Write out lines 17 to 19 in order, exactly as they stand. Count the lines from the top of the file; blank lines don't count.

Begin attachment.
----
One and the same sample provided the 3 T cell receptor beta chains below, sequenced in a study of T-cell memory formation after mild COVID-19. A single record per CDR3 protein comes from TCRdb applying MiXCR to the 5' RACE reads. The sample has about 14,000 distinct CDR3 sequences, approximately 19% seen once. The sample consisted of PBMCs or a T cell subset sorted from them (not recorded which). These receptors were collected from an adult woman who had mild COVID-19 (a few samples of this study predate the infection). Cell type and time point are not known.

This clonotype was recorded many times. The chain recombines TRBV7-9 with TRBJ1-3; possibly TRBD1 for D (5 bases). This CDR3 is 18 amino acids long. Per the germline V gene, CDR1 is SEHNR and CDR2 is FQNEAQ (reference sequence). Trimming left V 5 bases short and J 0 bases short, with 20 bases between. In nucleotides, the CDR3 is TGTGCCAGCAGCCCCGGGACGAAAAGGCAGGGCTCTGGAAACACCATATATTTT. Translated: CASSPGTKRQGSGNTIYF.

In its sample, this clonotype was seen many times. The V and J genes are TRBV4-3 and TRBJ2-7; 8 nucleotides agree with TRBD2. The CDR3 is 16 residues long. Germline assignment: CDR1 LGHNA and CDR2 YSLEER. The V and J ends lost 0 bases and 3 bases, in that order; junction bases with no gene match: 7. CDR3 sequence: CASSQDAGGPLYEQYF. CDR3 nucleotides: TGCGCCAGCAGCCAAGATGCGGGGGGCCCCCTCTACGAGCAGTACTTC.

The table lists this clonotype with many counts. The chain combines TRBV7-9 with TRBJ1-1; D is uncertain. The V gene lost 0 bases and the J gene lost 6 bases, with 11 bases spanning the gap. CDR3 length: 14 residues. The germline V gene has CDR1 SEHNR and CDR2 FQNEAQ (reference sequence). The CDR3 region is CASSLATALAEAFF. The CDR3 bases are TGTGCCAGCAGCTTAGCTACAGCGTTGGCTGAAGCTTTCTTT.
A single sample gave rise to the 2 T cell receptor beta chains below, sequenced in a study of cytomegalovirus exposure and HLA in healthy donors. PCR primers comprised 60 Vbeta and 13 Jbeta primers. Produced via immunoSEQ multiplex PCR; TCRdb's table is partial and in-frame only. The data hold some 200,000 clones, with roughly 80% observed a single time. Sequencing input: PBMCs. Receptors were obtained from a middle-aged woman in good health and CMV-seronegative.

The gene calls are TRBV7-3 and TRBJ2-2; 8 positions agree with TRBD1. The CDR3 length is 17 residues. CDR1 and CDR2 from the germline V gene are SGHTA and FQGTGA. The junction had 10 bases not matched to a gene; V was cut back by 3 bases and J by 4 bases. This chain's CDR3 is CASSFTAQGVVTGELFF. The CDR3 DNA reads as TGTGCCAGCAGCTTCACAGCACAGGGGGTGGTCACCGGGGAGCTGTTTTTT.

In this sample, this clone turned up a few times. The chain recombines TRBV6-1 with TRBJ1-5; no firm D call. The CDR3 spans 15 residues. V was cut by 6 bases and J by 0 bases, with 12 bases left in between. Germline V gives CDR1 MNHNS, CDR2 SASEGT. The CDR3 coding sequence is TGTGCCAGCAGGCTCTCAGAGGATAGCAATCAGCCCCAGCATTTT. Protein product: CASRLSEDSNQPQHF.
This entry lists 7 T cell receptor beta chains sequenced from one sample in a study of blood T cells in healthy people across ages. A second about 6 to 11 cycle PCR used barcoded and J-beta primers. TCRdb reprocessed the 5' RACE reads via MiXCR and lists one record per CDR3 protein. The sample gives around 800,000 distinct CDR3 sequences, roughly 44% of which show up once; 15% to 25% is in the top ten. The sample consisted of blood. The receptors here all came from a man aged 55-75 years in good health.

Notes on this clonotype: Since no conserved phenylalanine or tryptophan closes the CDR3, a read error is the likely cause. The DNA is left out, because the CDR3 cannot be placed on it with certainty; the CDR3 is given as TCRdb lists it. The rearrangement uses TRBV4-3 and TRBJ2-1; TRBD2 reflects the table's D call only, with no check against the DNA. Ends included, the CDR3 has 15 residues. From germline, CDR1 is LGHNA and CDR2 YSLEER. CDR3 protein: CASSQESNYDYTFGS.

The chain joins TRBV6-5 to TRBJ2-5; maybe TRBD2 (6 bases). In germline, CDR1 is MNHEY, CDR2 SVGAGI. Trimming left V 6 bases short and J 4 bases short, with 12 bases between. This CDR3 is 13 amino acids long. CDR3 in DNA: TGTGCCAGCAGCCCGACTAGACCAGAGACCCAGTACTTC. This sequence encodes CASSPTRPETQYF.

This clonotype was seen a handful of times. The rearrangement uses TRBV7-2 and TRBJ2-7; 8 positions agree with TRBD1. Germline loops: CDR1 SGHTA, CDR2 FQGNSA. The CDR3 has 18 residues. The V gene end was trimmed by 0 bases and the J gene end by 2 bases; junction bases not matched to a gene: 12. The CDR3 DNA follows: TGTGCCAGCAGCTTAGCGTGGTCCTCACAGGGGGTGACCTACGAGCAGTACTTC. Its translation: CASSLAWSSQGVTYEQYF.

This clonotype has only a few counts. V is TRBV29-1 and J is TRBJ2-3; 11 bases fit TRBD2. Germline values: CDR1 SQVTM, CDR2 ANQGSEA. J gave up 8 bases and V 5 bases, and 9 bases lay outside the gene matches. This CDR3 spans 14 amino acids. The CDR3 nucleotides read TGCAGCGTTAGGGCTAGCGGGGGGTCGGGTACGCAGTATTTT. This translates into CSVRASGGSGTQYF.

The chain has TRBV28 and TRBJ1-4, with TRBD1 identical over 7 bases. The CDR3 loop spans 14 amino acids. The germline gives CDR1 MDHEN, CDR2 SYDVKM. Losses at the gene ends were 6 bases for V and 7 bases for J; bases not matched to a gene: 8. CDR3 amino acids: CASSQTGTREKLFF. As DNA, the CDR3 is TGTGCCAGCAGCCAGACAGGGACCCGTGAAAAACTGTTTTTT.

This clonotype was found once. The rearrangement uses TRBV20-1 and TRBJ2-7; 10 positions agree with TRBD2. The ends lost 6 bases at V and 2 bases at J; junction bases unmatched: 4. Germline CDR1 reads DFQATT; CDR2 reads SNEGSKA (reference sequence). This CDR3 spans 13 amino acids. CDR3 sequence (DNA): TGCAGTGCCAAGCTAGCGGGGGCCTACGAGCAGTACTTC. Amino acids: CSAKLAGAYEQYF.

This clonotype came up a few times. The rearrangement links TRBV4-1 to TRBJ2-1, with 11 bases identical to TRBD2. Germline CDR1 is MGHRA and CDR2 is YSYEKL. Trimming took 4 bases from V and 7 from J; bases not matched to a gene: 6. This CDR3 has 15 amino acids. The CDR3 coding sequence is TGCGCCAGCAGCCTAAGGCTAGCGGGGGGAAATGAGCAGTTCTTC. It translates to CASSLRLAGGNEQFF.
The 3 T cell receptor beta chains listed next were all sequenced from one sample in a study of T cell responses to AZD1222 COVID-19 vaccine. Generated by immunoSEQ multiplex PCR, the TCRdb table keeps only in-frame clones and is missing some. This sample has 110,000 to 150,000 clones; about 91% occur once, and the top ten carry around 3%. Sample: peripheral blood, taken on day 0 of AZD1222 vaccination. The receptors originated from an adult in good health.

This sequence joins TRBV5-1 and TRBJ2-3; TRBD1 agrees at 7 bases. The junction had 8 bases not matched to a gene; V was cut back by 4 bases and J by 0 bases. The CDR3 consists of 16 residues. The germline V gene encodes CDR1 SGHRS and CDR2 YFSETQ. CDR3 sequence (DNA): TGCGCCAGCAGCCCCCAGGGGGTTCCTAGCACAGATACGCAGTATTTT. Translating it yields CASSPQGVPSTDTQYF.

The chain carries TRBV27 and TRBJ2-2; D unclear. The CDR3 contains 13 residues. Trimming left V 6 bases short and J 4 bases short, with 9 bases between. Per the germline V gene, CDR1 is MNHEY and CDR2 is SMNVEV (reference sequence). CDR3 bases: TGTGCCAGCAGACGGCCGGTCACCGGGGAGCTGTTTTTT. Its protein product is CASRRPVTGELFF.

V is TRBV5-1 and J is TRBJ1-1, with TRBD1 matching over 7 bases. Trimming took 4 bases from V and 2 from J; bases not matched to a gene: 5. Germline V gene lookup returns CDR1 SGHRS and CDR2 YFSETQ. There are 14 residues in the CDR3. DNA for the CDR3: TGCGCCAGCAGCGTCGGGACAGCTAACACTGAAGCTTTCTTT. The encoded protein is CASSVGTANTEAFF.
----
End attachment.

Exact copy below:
This sequence joins TRBV5-1 and TRBJ2-3; TRBD1 agrees at 7 bases. The junction had 8 bases not matched to a gene; V was cut back by 4 bases and J by 0 bases. The CDR3 consists of 16 residues. The germline V gene encodes CDR1 SGHRS and CDR2 YFSETQ. CDR3 sequence (DNA): TGCGCCAGCAGCCCCCAGGGGGTTCCTAGCACAGATACGCAGTATTTT. Translating it yields CASSPQGVPSTDTQYF.

The chain carries TRBV27 and TRBJ2-2; D unclear. The CDR3 contains 13 residues. Trimming left V 6 bases short and J 4 bases short, with 9 bases between. Per the germline V gene, CDR1 is MNHEY and CDR2 is SMNVEV (reference sequence). CDR3 bases: TGTGCCAGCAGACGGCCGGTCACCGGGGAGCTGTTTTTT. Its protein product is CASRRPVTGELFF.

V is TRBV5-1 and J is TRBJ1-1, with TRBD1 matching over 7 bases. Trimming took 4 bases from V and 2 from J; bases not matched to a gene: 5. Germline V gene lookup returns CDR1 SGHRS and CDR2 YFSETQ. There are 14 residues in the CDR3. DNA for the CDR3: TGCGCCAGCAGCGTCGGGACAGCTAACACTGAAGCTTTCTTT. The encoded protein is CASSVGTANTEAFF.